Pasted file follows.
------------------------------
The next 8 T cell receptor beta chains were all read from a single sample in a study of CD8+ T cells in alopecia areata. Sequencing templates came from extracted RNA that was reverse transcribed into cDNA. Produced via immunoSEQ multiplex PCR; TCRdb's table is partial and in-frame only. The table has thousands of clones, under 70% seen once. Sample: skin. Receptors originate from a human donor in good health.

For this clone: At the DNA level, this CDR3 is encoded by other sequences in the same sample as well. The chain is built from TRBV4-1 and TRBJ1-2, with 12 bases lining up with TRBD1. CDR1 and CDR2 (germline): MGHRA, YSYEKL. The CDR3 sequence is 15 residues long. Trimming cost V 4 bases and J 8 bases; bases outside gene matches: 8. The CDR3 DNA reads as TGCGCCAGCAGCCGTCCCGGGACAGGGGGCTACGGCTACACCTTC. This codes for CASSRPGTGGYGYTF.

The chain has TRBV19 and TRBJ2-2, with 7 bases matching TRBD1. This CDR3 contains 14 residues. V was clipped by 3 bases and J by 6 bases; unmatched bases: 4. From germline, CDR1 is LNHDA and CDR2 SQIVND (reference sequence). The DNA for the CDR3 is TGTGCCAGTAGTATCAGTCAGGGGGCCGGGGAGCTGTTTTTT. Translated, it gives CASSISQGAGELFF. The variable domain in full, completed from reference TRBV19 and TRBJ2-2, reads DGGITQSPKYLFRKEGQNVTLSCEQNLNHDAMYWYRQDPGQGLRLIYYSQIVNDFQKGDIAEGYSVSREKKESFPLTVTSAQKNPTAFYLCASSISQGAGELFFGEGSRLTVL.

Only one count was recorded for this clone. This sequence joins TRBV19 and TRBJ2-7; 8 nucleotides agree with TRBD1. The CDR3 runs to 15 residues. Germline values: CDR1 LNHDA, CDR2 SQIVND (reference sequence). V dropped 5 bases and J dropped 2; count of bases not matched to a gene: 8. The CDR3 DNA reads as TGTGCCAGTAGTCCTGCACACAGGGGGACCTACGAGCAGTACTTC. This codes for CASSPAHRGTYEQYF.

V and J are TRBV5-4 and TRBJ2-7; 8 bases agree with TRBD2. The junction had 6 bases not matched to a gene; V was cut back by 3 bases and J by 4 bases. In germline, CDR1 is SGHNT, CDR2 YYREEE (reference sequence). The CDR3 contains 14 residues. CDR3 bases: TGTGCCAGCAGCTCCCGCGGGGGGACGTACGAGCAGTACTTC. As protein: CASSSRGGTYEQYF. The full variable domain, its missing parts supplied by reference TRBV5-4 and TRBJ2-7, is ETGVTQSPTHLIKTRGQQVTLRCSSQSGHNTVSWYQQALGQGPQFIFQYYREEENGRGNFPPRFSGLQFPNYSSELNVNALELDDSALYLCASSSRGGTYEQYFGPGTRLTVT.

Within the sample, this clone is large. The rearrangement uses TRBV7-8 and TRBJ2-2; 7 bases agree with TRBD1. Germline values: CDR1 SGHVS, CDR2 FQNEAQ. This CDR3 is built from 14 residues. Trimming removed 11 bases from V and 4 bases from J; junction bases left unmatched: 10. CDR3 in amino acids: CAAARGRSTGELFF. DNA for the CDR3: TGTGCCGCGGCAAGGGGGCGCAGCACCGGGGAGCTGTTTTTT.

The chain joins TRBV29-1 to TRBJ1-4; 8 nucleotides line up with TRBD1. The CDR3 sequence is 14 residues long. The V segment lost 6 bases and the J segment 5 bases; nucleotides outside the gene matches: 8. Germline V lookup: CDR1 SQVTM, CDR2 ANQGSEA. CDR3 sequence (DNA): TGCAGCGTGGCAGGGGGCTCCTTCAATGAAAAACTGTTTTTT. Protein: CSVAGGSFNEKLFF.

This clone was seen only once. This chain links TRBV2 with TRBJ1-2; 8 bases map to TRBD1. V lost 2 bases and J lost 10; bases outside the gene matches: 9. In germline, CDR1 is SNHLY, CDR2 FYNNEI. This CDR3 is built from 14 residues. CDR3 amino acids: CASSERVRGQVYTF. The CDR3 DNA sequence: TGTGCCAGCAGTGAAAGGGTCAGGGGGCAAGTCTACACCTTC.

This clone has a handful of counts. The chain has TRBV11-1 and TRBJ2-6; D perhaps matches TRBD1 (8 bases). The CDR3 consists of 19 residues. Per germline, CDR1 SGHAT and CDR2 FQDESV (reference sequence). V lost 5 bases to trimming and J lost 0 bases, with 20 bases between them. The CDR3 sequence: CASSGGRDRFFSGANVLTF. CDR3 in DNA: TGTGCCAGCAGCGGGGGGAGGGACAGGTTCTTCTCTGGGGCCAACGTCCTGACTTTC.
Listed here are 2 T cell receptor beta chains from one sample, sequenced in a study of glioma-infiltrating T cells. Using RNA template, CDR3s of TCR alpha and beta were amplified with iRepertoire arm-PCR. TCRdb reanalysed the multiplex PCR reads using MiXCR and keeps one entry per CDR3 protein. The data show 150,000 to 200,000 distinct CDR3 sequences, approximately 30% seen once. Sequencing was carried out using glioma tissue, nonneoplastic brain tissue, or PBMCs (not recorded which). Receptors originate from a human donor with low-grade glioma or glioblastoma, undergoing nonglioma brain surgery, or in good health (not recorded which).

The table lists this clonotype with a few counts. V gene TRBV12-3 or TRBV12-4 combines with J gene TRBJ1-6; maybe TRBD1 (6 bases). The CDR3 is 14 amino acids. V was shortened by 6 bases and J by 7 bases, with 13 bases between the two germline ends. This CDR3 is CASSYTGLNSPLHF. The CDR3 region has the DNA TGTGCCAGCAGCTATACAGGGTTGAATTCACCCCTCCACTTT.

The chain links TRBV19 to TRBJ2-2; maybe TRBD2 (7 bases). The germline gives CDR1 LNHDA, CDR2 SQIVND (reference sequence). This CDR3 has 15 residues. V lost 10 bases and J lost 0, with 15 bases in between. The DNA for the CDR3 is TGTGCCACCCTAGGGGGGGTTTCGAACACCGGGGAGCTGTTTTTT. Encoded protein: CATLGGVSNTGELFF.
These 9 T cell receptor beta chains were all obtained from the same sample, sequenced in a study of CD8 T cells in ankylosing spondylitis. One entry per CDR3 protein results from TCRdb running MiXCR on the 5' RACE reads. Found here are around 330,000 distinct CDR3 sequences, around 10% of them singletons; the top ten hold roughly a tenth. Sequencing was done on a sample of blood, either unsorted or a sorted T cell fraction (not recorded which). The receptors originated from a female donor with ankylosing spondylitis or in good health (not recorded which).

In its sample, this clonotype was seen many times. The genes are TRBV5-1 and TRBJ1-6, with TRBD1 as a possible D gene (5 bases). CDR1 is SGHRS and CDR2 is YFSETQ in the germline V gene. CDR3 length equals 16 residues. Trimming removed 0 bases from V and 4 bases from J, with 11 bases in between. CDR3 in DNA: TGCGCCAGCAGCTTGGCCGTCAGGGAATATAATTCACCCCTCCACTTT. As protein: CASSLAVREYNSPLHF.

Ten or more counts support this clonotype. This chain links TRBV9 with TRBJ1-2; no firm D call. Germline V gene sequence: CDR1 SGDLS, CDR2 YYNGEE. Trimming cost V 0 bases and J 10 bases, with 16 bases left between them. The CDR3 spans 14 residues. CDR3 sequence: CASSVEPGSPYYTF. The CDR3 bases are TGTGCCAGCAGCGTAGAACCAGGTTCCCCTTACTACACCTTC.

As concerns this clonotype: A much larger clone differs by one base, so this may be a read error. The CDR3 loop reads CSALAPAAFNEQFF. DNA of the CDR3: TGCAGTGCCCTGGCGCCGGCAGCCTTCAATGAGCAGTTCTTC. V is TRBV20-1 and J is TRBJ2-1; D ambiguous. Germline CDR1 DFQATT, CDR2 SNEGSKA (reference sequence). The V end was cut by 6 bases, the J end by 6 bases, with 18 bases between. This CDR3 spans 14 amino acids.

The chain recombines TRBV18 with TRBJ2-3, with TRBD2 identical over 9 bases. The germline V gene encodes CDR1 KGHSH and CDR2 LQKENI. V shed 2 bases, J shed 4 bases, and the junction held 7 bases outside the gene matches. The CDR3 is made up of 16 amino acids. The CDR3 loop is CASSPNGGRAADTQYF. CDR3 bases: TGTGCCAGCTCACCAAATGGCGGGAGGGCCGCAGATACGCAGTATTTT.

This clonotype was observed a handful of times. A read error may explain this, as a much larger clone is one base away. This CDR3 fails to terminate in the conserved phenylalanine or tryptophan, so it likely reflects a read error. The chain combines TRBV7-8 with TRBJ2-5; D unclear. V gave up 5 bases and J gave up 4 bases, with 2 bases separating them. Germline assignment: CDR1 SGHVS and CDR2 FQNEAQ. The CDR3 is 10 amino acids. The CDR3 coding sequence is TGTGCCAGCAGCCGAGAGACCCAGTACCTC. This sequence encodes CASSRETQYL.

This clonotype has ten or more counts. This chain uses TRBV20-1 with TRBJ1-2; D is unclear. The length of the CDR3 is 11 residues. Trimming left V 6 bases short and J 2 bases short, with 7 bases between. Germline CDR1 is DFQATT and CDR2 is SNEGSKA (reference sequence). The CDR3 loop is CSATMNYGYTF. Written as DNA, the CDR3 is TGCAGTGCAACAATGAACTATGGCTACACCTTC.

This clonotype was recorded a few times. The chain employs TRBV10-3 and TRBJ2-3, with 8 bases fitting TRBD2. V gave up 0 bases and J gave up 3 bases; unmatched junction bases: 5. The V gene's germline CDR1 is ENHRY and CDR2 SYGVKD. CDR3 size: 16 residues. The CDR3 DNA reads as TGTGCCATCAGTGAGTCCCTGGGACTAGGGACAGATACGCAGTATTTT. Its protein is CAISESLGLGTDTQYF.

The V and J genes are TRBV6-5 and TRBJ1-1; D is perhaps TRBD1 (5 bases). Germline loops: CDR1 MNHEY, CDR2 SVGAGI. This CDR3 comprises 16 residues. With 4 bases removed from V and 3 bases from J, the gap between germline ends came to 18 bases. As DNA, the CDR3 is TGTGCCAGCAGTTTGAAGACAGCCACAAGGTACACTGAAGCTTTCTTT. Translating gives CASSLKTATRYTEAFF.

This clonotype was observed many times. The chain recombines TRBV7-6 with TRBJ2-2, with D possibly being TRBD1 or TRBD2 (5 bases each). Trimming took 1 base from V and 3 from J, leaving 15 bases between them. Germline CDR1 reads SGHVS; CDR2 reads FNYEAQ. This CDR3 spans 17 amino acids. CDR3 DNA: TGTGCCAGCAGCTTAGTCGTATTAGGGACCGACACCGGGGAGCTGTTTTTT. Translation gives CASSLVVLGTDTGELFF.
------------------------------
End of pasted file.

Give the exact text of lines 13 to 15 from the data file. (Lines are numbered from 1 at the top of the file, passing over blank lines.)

These 9 T cell receptor beta chains were all obtained from the same sample, sequenced in a study of CD8 T cells in ankylosing spondylitis. One entry per CDR3 protein results from TCRdb running MiXCR on the 5' RACE reads. Found here are around 330,000 distinct CDR3 sequences, around 10% of them singletons; the top ten hold roughly a tenth. Sequencing was done on a sample of blood, either unsorted or a sorted T cell fraction (not recorded which). The receptors originated from a female donor with ankylosing spondylitis or in good health (not recorded which).

In its sample, this clonotype was seen many times. The genes are TRBV5-1 and TRBJ1-6, with TRBD1 as a possible D gene (5 bases). CDR1 is SGHRS and CDR2 is YFSETQ in the germline V gene. CDR3 length equals 16 residues. Trimming removed 0 bases from V and 4 bases from J, with 11 bases in between. CDR3 in DNA: TGCGCCAGCAGCTTGGCCGTCAGGGAATATAATTCACCCCTCCACTTT. As protein: CASSLAVREYNSPLHF.

Ten or more counts support this clonotype. This chain links TRBV9 with TRBJ1-2; no firm D call. Germline V gene sequence: CDR1 SGDLS, CDR2 YYNGEE. Trimming cost V 0 bases and J 10 bases, with 16 bases left between them. The CDR3 spans 14 residues. CDR3 sequence: CASSVEPGSPYYTF. The CDR3 bases are TGTGCCAGCAGCGTAGAACCAGGTTCCCCTTACTACACCTTC.